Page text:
·       [8] Applicants' counsel makes the argument that the applicants' status in Sweden is subject to expiry. Therefore they do not have the right of a national envisaged by section E of Article 1 of the Convention. However, the evidence is that having been granted permanent residence status in Sweden, it is only the certificate that must be periodically renewed. There is no evidence that permanent residence status in Sweden is subject to some form of arbitrary cancellation. 

·       [9] This case raises the disturbing question of asylum shopping. If applicants' counsel were correct in his domicile argument, applicants could, at their own will, reject the protection of one country by unilaterally abandoning that country for another. Indeed, that is what has occurred here. The Geneva Convention exists for persons who require protection and not to assist persons who simply prefer asylum in one country over another. The Convention and the Immigration Act should be interpreted with the correct purpose in mind.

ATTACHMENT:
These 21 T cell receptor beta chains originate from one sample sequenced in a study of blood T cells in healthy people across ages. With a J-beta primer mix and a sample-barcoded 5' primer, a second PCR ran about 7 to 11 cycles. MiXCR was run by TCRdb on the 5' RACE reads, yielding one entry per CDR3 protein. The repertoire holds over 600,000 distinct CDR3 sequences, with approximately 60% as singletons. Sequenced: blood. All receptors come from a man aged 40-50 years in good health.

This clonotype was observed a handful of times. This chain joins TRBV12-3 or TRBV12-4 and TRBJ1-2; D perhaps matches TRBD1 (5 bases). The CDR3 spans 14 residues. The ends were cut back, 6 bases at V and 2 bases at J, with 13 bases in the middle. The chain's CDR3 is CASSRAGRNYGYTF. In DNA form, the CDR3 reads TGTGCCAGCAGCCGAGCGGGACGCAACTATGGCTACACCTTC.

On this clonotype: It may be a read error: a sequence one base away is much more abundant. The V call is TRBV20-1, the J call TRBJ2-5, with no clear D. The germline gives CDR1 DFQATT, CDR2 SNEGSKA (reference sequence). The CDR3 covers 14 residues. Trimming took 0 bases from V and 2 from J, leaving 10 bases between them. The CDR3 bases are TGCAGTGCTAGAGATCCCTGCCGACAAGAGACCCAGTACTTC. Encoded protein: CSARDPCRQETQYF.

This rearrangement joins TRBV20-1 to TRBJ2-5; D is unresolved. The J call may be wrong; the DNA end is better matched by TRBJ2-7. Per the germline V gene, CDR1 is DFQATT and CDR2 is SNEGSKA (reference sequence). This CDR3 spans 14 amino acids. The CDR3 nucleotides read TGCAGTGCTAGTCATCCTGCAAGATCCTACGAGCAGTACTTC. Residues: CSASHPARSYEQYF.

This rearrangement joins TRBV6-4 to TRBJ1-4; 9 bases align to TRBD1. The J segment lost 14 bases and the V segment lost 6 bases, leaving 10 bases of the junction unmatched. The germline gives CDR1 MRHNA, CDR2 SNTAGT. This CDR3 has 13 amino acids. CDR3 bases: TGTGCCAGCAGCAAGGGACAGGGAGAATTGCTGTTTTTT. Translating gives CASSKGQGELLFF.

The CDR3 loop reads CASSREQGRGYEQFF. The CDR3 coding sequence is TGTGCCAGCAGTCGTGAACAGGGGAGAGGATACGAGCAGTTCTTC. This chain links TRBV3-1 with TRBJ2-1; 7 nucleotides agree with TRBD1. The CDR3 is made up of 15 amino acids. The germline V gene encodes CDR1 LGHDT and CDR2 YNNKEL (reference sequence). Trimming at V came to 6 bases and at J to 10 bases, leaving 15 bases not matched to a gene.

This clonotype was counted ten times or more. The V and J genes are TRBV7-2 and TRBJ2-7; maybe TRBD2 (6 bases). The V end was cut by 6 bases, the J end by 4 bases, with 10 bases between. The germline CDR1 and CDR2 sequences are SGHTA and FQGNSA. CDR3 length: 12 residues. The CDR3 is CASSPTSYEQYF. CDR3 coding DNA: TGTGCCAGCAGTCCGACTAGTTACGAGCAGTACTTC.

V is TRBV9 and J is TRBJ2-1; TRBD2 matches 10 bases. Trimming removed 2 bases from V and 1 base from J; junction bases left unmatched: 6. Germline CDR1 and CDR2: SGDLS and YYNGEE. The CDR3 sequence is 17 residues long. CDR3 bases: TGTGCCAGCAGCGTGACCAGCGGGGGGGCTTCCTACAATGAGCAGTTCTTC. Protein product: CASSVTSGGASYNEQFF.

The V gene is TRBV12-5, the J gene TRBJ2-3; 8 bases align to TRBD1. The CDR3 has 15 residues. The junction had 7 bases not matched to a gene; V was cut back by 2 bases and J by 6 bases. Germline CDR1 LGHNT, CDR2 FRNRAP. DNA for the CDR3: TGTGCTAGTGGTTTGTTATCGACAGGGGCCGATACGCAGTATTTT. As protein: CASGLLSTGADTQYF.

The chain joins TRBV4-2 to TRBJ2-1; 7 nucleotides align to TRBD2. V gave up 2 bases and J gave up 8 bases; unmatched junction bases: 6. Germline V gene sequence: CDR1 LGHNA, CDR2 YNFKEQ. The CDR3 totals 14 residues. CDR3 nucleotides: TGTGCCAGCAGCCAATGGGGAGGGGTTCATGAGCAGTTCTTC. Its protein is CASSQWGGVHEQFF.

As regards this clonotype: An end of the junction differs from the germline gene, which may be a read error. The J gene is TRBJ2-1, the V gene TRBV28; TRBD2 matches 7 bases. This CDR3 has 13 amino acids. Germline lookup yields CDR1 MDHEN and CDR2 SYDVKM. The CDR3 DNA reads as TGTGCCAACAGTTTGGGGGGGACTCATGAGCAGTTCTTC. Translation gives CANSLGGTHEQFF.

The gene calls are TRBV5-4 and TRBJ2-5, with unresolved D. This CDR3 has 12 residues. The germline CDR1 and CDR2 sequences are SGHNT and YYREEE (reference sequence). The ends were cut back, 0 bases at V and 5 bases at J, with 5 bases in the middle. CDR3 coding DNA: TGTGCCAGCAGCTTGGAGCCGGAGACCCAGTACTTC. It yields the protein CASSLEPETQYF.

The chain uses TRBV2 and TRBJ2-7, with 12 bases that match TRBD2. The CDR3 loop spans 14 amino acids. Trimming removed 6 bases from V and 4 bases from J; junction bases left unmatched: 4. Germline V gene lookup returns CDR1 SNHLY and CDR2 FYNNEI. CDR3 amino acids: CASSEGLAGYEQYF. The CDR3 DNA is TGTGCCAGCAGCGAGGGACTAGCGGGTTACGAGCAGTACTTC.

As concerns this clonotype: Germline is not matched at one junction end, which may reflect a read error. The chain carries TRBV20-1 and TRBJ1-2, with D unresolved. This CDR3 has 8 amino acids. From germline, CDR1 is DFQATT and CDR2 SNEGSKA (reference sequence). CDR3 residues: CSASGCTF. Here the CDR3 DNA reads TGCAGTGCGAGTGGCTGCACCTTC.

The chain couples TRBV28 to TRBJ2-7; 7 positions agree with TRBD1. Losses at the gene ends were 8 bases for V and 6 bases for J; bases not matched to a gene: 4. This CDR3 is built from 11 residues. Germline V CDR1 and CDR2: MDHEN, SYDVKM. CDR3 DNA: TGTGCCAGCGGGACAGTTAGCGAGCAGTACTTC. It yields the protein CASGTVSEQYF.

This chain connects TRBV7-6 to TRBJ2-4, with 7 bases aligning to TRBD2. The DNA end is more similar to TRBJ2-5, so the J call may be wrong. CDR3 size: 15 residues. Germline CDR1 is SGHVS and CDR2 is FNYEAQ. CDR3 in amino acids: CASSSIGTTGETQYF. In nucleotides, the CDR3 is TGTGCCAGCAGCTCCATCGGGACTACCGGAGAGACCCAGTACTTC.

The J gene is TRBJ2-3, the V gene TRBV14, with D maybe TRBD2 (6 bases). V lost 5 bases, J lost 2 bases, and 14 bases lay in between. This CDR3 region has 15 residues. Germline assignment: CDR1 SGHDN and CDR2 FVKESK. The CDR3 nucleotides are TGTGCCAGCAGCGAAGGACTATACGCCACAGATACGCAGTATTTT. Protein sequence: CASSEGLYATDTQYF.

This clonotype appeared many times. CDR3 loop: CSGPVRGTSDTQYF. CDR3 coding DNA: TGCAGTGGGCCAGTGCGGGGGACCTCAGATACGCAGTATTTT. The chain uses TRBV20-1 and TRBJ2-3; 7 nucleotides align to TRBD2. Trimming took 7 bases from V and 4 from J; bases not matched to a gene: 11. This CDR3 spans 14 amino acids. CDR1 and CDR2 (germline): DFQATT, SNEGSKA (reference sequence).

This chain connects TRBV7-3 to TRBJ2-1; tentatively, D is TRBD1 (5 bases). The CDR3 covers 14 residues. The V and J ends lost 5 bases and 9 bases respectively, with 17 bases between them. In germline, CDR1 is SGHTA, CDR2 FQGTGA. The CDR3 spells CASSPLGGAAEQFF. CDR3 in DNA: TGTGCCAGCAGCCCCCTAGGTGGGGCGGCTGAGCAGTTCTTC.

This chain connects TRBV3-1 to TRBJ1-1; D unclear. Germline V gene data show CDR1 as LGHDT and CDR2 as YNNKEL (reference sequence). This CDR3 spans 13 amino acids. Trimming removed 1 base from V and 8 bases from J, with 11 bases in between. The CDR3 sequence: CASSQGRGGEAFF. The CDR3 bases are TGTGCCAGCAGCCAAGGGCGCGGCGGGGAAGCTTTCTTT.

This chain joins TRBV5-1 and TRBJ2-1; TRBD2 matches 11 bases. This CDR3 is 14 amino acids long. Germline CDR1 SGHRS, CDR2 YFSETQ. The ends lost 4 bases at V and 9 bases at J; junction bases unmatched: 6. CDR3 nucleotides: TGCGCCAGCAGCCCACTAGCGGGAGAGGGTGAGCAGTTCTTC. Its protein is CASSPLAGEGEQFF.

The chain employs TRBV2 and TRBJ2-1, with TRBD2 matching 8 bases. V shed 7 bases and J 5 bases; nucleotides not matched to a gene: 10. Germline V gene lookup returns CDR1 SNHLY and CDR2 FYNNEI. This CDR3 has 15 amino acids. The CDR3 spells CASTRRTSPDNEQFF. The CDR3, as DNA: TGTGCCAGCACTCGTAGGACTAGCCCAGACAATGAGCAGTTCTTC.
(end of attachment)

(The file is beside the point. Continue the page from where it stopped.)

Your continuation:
28     Mohamed was relied upon by Mr. Justice Mosley in Wangden v Canada (Minister of Citizenship and Immigration), 2008 FC 1230, [2008] FCJ No 1541 (QL), appeal on a certified question dismissed, 2009 FCA 344, [2009] FCJ No 1540 (QL). It was held that the applicant was ineligible to make her refugee claim in Canada pursuant to section 101(1)(d) of IRPA, the same section which is in play in the case at hand.

29     Another instructive decision is that of Wassiq v Canada (Minister of Citizenship and Immigration), 112 FTR 143, [1996] FCJ No 468 (QL). That case dealt with Afghani applicants who had been granted refugee status in Germany. Ten years later they came to Canada and argued that their German residency permits had expired. As Mr. Justice Rothstein stated: